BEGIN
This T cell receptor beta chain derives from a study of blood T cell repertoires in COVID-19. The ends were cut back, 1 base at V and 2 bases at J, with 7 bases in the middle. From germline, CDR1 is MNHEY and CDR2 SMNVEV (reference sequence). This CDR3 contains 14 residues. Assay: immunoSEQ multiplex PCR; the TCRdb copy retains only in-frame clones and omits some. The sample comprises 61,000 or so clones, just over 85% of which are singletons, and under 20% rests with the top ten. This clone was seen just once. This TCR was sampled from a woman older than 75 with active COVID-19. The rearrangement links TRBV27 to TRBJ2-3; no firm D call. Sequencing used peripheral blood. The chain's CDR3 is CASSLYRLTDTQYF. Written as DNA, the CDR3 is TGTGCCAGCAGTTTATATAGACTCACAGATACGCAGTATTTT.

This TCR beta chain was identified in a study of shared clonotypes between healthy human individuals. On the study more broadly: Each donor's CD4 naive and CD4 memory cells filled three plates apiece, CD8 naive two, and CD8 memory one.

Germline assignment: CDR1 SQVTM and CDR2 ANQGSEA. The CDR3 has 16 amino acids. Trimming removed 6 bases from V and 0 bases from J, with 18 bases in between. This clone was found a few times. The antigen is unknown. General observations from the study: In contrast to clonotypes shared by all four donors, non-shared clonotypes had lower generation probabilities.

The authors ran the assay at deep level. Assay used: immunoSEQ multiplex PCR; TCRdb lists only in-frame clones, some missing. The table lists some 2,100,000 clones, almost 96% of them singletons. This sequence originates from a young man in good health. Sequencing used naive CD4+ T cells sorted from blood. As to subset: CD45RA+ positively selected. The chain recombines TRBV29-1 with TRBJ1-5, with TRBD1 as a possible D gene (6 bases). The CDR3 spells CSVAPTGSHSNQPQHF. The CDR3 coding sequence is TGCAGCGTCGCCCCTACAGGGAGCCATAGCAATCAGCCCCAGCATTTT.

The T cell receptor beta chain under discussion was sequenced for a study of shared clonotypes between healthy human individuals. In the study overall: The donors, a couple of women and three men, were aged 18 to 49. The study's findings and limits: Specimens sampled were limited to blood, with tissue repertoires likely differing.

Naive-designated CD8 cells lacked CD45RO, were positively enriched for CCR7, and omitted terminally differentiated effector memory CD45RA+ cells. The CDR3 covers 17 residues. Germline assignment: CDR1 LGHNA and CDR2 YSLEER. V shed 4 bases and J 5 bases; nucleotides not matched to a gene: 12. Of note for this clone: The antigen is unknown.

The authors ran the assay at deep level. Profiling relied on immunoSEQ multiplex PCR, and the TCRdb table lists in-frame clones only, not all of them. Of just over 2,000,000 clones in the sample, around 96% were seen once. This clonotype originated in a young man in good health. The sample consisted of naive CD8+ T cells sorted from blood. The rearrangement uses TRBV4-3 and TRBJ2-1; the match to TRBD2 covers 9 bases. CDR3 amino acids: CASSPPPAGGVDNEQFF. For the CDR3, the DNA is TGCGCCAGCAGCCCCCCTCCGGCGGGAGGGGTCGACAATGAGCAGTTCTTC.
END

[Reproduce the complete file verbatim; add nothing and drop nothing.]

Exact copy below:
This T cell receptor beta chain derives from a study of blood T cell repertoires in COVID-19. The ends were cut back, 1 base at V and 2 bases at J, with 7 bases in the middle. From germline, CDR1 is MNHEY and CDR2 SMNVEV (reference sequence). This CDR3 contains 14 residues. Assay: immunoSEQ multiplex PCR; the TCRdb copy retains only in-frame clones and omits some. The sample comprises 61,000 or so clones, just over 85% of which are singletons, and under 20% rests with the top ten. This clone was seen just once. This TCR was sampled from a woman older than 75 with active COVID-19. The rearrangement links TRBV27 to TRBJ2-3; no firm D call. Sequencing used peripheral blood. The chain's CDR3 is CASSLYRLTDTQYF. Written as DNA, the CDR3 is TGTGCCAGCAGTTTATATAGACTCACAGATACGCAGTATTTT.

This TCR beta chain was identified in a study of shared clonotypes between healthy human individuals. On the study more broadly: Each donor's CD4 naive and CD4 memory cells filled three plates apiece, CD8 naive two, and CD8 memory one.

Germline assignment: CDR1 SQVTM and CDR2 ANQGSEA. The CDR3 has 16 amino acids. Trimming removed 6 bases from V and 0 bases from J, with 18 bases in between. This clone was found a few times. The antigen is unknown. General observations from the study: In contrast to clonotypes shared by all four donors, non-shared clonotypes had lower generation probabilities.

The authors ran the assay at deep level. Assay used: immunoSEQ multiplex PCR; TCRdb lists only in-frame clones, some missing. The table lists some 2,100,000 clones, almost 96% of them singletons. This sequence originates from a young man in good health. Sequencing used naive CD4+ T cells sorted from blood. As to subset: CD45RA+ positively selected. The chain recombines TRBV29-1 with TRBJ1-5, with TRBD1 as a possible D gene (6 bases). The CDR3 spells CSVAPTGSHSNQPQHF. The CDR3 coding sequence is TGCAGCGTCGCCCCTACAGGGAGCCATAGCAATCAGCCCCAGCATTTT.

The T cell receptor beta chain under discussion was sequenced for a study of shared clonotypes between healthy human individuals. In the study overall: The donors, a couple of women and three men, were aged 18 to 49. The study's findings and limits: Specimens sampled were limited to blood, with tissue repertoires likely differing.

Naive-designated CD8 cells lacked CD45RO, were positively enriched for CCR7, and omitted terminally differentiated effector memory CD45RA+ cells. The CDR3 covers 17 residues. Germline assignment: CDR1 LGHNA and CDR2 YSLEER. V shed 4 bases and J 5 bases; nucleotides not matched to a gene: 12. Of note for this clone: The antigen is unknown.

The authors ran the assay at deep level. Profiling relied on immunoSEQ multiplex PCR, and the TCRdb table lists in-frame clones only, not all of them. Of just over 2,000,000 clones in the sample, around 96% were seen once. This clonotype originated in a young man in good health. The sample consisted of naive CD8+ T cells sorted from blood. The rearrangement uses TRBV4-3 and TRBJ2-1; the match to TRBD2 covers 9 bases. CDR3 amino acids: CASSPPPAGGVDNEQFF. For the CDR3, the DNA is TGCGCCAGCAGCCCCCCTCCGGCGGGAGGGGTCGACAATGAGCAGTTCTTC.